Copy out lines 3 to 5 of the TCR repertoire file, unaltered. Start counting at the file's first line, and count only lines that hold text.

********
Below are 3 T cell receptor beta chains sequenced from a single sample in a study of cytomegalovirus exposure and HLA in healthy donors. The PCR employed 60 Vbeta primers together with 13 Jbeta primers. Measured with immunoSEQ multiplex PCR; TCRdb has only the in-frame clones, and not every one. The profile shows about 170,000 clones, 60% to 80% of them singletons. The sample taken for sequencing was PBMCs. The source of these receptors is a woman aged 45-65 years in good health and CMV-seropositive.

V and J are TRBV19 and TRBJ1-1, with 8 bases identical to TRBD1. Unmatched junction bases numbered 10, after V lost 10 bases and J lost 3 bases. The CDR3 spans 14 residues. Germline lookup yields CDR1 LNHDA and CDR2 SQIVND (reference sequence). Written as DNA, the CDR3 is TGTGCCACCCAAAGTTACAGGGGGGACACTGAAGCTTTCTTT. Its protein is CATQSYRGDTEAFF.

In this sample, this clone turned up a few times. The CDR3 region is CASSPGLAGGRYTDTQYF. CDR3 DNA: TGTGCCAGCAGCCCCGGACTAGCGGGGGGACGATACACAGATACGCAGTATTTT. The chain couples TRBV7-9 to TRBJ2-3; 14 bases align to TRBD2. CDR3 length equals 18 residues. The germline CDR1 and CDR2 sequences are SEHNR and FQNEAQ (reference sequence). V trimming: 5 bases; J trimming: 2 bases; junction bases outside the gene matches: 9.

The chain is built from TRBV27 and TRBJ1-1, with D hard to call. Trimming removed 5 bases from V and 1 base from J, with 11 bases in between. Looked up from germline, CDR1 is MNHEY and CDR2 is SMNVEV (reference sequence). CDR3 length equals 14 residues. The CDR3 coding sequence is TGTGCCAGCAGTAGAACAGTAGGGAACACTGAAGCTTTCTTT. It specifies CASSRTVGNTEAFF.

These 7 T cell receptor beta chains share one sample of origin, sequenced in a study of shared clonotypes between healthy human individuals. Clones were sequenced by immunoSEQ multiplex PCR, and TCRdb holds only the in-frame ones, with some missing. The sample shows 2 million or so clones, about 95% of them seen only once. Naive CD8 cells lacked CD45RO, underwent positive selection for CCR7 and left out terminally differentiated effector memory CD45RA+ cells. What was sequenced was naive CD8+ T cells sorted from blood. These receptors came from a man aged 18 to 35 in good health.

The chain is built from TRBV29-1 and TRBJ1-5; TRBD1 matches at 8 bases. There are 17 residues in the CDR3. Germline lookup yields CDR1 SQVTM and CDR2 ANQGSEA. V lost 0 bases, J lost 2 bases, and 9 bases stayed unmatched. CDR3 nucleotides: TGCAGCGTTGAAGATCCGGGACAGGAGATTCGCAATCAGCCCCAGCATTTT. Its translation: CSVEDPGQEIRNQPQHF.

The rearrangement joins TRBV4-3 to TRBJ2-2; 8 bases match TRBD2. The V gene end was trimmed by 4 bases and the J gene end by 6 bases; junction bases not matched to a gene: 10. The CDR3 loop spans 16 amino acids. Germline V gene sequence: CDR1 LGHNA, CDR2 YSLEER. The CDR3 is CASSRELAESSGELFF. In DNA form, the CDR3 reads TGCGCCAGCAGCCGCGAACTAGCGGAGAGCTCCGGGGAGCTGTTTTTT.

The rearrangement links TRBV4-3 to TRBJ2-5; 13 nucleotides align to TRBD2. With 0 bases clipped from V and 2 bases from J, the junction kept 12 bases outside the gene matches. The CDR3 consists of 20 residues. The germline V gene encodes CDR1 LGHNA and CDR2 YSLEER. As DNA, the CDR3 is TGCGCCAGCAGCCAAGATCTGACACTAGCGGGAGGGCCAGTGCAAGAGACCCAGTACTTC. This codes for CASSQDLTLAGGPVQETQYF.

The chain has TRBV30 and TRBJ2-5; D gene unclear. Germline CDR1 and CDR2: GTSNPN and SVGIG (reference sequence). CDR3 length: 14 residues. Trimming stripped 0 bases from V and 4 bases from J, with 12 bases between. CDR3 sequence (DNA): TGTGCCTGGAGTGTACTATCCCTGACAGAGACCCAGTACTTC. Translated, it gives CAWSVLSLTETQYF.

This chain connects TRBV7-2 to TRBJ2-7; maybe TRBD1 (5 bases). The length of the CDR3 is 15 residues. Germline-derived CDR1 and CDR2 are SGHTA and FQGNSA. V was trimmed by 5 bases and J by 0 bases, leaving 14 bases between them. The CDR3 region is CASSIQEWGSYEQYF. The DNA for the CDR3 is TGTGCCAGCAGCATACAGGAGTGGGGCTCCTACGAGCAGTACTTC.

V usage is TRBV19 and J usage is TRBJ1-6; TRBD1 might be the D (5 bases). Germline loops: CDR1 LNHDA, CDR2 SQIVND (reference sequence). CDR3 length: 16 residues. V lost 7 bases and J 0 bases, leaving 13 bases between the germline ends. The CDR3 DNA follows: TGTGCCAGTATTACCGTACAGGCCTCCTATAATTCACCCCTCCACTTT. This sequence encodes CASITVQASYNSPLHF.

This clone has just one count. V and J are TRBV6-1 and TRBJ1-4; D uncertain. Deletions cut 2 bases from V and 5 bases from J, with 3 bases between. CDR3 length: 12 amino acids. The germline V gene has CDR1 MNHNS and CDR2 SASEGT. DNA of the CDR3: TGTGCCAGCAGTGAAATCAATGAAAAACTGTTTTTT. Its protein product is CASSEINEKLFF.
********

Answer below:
In this sample, this clone turned up a few times. The CDR3 region is CASSPGLAGGRYTDTQYF. CDR3 DNA: TGTGCCAGCAGCCCCGGACTAGCGGGGGGACGATACACAGATACGCAGTATTTT. The chain couples TRBV7-9 to TRBJ2-3; 14 bases align to TRBD2. CDR3 length equals 18 residues. The germline CDR1 and CDR2 sequences are SEHNR and FQNEAQ (reference sequence). V trimming: 5 bases; J trimming: 2 bases; junction bases outside the gene matches: 9.

The chain is built from TRBV27 and TRBJ1-1, with D hard to call. Trimming removed 5 bases from V and 1 base from J, with 11 bases in between. Looked up from germline, CDR1 is MNHEY and CDR2 is SMNVEV (reference sequence). CDR3 length equals 14 residues. The CDR3 coding sequence is TGTGCCAGCAGTAGAACAGTAGGGAACACTGAAGCTTTCTTT. It specifies CASSRTVGNTEAFF.

These 7 T cell receptor beta chains share one sample of origin, sequenced in a study of shared clonotypes between healthy human individuals. Clones were sequenced by immunoSEQ multiplex PCR, and TCRdb holds only the in-frame ones, with some missing. The sample shows 2 million or so clones, about 95% of them seen only once. Naive CD8 cells lacked CD45RO, underwent positive selection for CCR7 and left out terminally differentiated effector memory CD45RA+ cells. What was sequenced was naive CD8+ T cells sorted from blood. These receptors came from a man aged 18 to 35 in good health.